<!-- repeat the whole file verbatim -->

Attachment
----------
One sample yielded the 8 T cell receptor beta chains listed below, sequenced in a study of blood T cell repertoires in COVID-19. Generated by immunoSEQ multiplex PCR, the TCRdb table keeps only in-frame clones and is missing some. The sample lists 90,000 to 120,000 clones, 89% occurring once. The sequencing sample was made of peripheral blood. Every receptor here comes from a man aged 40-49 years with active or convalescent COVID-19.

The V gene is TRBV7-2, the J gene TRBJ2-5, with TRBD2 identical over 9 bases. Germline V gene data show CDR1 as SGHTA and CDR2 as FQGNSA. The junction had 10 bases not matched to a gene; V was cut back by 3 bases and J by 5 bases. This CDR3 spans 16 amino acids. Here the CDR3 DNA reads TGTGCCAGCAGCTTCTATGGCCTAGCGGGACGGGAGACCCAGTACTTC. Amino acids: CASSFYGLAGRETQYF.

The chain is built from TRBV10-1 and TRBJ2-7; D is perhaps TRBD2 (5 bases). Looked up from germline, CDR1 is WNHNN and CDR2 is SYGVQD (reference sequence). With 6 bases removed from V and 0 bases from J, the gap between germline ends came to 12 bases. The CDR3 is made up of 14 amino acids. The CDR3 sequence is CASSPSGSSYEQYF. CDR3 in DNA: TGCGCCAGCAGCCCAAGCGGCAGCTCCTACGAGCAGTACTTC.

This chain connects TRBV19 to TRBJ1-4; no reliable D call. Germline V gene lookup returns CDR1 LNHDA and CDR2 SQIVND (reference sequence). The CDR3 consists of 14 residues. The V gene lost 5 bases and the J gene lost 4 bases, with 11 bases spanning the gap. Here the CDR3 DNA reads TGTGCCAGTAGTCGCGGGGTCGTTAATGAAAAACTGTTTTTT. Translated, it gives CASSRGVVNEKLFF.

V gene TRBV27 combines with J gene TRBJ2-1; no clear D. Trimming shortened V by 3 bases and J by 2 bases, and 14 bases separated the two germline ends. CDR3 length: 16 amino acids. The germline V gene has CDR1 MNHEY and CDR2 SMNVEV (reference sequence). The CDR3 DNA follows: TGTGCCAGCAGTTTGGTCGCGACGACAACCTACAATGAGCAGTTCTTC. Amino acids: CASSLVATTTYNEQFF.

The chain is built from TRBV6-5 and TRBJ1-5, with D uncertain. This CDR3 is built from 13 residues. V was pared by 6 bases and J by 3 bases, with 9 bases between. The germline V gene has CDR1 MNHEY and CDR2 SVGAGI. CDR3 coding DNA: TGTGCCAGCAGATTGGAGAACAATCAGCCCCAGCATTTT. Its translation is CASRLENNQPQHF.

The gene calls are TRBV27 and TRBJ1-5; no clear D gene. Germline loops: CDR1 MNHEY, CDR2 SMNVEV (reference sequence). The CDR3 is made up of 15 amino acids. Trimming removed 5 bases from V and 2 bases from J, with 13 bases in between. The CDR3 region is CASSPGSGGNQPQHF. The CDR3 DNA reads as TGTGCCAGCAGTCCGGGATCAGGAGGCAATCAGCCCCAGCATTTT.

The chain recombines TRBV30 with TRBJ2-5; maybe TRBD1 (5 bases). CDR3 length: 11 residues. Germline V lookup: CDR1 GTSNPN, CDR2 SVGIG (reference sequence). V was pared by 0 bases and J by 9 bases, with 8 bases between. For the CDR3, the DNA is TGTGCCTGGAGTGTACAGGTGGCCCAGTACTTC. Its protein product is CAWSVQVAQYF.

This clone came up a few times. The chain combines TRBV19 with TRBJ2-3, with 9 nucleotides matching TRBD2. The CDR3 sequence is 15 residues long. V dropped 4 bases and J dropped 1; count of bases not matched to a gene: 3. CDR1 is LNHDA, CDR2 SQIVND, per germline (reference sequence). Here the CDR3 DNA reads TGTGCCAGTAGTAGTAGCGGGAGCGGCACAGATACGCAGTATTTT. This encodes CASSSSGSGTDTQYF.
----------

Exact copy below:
One sample yielded the 8 T cell receptor beta chains listed below, sequenced in a study of blood T cell repertoires in COVID-19. Generated by immunoSEQ multiplex PCR, the TCRdb table keeps only in-frame clones and is missing some. The sample lists 90,000 to 120,000 clones, 89% occurring once. The sequencing sample was made of peripheral blood. Every receptor here comes from a man aged 40-49 years with active or convalescent COVID-19.

The V gene is TRBV7-2, the J gene TRBJ2-5, with TRBD2 identical over 9 bases. Germline V gene data show CDR1 as SGHTA and CDR2 as FQGNSA. The junction had 10 bases not matched to a gene; V was cut back by 3 bases and J by 5 bases. This CDR3 spans 16 amino acids. Here the CDR3 DNA reads TGTGCCAGCAGCTTCTATGGCCTAGCGGGACGGGAGACCCAGTACTTC. Amino acids: CASSFYGLAGRETQYF.

The chain is built from TRBV10-1 and TRBJ2-7; D is perhaps TRBD2 (5 bases). Looked up from germline, CDR1 is WNHNN and CDR2 is SYGVQD (reference sequence). With 6 bases removed from V and 0 bases from J, the gap between germline ends came to 12 bases. The CDR3 is made up of 14 amino acids. The CDR3 sequence is CASSPSGSSYEQYF. CDR3 in DNA: TGCGCCAGCAGCCCAAGCGGCAGCTCCTACGAGCAGTACTTC.

This chain connects TRBV19 to TRBJ1-4; no reliable D call. Germline V gene lookup returns CDR1 LNHDA and CDR2 SQIVND (reference sequence). The CDR3 consists of 14 residues. The V gene lost 5 bases and the J gene lost 4 bases, with 11 bases spanning the gap. Here the CDR3 DNA reads TGTGCCAGTAGTCGCGGGGTCGTTAATGAAAAACTGTTTTTT. Translated, it gives CASSRGVVNEKLFF.

V gene TRBV27 combines with J gene TRBJ2-1; no clear D. Trimming shortened V by 3 bases and J by 2 bases, and 14 bases separated the two germline ends. CDR3 length: 16 amino acids. The germline V gene has CDR1 MNHEY and CDR2 SMNVEV (reference sequence). The CDR3 DNA follows: TGTGCCAGCAGTTTGGTCGCGACGACAACCTACAATGAGCAGTTCTTC. Amino acids: CASSLVATTTYNEQFF.

The chain is built from TRBV6-5 and TRBJ1-5, with D uncertain. This CDR3 is built from 13 residues. V was pared by 6 bases and J by 3 bases, with 9 bases between. The germline V gene has CDR1 MNHEY and CDR2 SVGAGI. CDR3 coding DNA: TGTGCCAGCAGATTGGAGAACAATCAGCCCCAGCATTTT. Its translation is CASRLENNQPQHF.

The gene calls are TRBV27 and TRBJ1-5; no clear D gene. Germline loops: CDR1 MNHEY, CDR2 SMNVEV (reference sequence). The CDR3 is made up of 15 amino acids. Trimming removed 5 bases from V and 2 bases from J, with 13 bases in between. The CDR3 region is CASSPGSGGNQPQHF. The CDR3 DNA reads as TGTGCCAGCAGTCCGGGATCAGGAGGCAATCAGCCCCAGCATTTT.

The chain recombines TRBV30 with TRBJ2-5; maybe TRBD1 (5 bases). CDR3 length: 11 residues. Germline V lookup: CDR1 GTSNPN, CDR2 SVGIG (reference sequence). V was pared by 0 bases and J by 9 bases, with 8 bases between. For the CDR3, the DNA is TGTGCCTGGAGTGTACAGGTGGCCCAGTACTTC. Its protein product is CAWSVQVAQYF.

This clone came up a few times. The chain combines TRBV19 with TRBJ2-3, with 9 nucleotides matching TRBD2. The CDR3 sequence is 15 residues long. V dropped 4 bases and J dropped 1; count of bases not matched to a gene: 3. CDR1 is LNHDA, CDR2 SQIVND, per germline (reference sequence). Here the CDR3 DNA reads TGTGCCAGTAGTAGTAGCGGGAGCGGCACAGATACGCAGTATTTT. This encodes CASSSSGSGTDTQYF.